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Re: HYB: Muliple Pollinations


From: "Paul Tyerman" <tyerman@hotmail.com>

><
>
>Yes, the tale has made the rounds that you only have to pollinate only one
>stigmatic lip in order to get a full pod. I haven't tested that theory,
>myself.   After dissecting both flowers and developing ovaries, I have my
>doubts -- but that is certainly NOT the same as proof.
>

From my knowledge of botany, multiple style arms link to individual ovaries. 
  In other flowers where there are multiple ovaries there is a carpel 
segment for each ovary and these are directly linked.  From this I would 
assume that each style arm for an iris would have to be linked to its own 
ovary (i.e each style arm would be linked to just one of the 3 segments of 
the seed pod).  This would be a single connection based on the makeup of the 
flower and there would be no crossing over of pollen between the ovaries 
after contact with the stigmatic lip.

I'd heard myself that putting 3 different parents onto the different style 
arms would produce seedlings with characteristics of all 4 parents.  I 
hadn't thought anything of it until reading this conversation.  Now.... 
looking back at my botany training.... it certainly doesn't seem possible 
with the basic botanical structure.

>The old-timers who deliberately made multiple pollinations of rare flowers
>were careful to use a different stigmatic lip for each type of pollen.
>I've tried this myself with wide crosses, using not just different
>cultivars but different types as the pollen parent.  With these
>experiments, I count myself lucky to get even one seed in one chamber and
>have never found seeds in more than one chamber.

I think this is most likely to be a product of the fact you choose wide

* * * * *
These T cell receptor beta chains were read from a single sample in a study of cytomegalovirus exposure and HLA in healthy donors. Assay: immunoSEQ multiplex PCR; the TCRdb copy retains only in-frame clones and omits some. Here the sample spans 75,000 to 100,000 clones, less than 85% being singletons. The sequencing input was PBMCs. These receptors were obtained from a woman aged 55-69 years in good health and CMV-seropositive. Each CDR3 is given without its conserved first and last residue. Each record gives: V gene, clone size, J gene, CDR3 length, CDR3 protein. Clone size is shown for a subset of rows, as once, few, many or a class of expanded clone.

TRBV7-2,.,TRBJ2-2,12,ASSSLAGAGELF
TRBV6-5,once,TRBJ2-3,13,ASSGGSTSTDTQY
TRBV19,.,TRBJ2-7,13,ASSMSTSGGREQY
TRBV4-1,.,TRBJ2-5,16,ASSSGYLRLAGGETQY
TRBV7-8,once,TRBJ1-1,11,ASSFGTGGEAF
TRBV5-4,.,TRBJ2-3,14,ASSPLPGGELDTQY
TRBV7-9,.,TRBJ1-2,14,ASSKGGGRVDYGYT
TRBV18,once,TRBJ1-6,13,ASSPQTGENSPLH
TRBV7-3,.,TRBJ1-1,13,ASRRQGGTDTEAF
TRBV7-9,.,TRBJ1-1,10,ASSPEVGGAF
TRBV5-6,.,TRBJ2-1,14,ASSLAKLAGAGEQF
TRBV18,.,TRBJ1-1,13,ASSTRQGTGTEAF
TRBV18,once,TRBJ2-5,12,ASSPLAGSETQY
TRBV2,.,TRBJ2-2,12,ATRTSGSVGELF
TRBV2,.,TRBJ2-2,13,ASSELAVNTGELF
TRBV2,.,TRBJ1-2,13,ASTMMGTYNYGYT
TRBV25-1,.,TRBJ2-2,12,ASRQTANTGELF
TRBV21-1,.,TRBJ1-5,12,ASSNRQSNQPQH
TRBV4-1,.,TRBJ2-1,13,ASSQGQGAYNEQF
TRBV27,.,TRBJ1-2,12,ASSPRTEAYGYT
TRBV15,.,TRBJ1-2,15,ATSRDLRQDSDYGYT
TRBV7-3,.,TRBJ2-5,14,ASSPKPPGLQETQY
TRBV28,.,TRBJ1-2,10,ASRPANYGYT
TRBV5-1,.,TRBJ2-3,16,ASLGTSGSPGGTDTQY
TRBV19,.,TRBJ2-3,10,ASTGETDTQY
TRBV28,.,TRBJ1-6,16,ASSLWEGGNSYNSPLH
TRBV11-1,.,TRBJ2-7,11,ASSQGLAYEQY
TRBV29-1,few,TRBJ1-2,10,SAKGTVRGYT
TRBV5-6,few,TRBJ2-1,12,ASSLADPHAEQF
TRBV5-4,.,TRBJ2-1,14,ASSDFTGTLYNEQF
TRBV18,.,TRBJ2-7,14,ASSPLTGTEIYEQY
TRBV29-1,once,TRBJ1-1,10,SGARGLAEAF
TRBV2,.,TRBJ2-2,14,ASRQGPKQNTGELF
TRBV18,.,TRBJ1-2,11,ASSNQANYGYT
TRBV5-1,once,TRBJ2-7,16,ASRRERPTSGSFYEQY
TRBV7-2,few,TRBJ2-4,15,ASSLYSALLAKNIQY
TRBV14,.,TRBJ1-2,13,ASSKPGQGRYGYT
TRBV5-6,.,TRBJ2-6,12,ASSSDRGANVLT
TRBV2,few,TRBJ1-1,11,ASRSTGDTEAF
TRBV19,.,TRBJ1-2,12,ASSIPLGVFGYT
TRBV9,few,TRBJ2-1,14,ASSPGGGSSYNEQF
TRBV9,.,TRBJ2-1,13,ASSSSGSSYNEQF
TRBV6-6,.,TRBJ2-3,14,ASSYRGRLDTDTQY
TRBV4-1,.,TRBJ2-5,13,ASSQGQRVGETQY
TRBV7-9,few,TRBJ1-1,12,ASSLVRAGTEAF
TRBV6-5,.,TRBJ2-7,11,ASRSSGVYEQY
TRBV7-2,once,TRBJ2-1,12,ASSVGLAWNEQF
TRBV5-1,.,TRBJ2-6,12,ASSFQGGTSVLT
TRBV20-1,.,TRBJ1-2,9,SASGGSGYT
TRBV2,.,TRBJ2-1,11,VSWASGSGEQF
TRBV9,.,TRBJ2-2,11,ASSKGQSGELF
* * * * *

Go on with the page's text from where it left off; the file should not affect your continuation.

crosses.  As far as I can see there should be no reason why this method 
would be any more unsuccessful than putting one parent onto the three 
stigmatic lips, given that they produce three totally separate sets of 
seeds.

>IF it happened, though,
>I'd expect the different chambers to be associated with different crosses.
>I've never had any problems identifying papa, simply because I choose my
>candidates very carefully.  If the pod parent is a halfbred, and I cross a
>1/4-bred, a 3/4-bred, and a tetraploid aril onto it, the resultant
>seedlings are likely to be quite different.
>

Has anyone out there actually tried this?  My knowledge of genetics in 
irises just plain isn't up to trying this.  So far I've only had a couple of 
different crosses flower and they were basically purple and basically 
orange........ I suppose choosing different parents with a solid background 
in a different colour would give at least some idea of this, but I think 
someone with a bit more expertise needs to try this and come up with 
results.

Anyone out there tried it and can tell us?  I'd be fascinated to find out.

Anyhow, enough of me clogging the airways.  Anyone elses thoughts are 
welcome!!

Cheers.

Paul Tyerman (Australia)..... where Winter has finally taken a bit stronger 
hold.... it has been exceedingly warm here for our winter (and Yes, compared 
to many of you our winter is positively tropical..... but it isn't to us.  
It's been beautifully sunny recently though.   The Iris reticulatas are 
making some progress now and I hope to have some in flower within the next 
fortnight.  Cheers.


>As for "The Birds & The Bees", would you settle for the bees & the
>hybridizer <G>?  The basic biology is that one pollen grain can fertilize
>one ovum.  Not an entire pod.  Not even one chamber.  One egg.  The
>visiting bee or the human hybridizer spreads a generous amount of pollen
>over the stigmatic lip.  The immature ovary contains a number of waiting
>eggs.  The pollen grains burst and pollen tubes start growing down the
>style arm.  Not all of the pollen tubes make it all the way, especially if
>there's more pollen than the stigmatic juices can support.  Some die, but
>the successful ones fertilize a waiting egg.  The fertilized eggs grow into
>seeds, while the unfertilized ones die.
>
>If fully compatible parents are used and the cross is successful, the
>result will be a large number of seeds -- each of which will grow up to be
>a unique individual.  Each has only one "father", but each was produced by
>a different pollen grain produced by that father.  Usually, they even have
>the same father -- but it's certainly possible for a bee to deposit viable
>pollen grains AFTER the hybridizer has been at work.  THAT'S why we
>"protect" our crosses.
>
>Sharon McAllister
>73372.1745@compuserve.com
>
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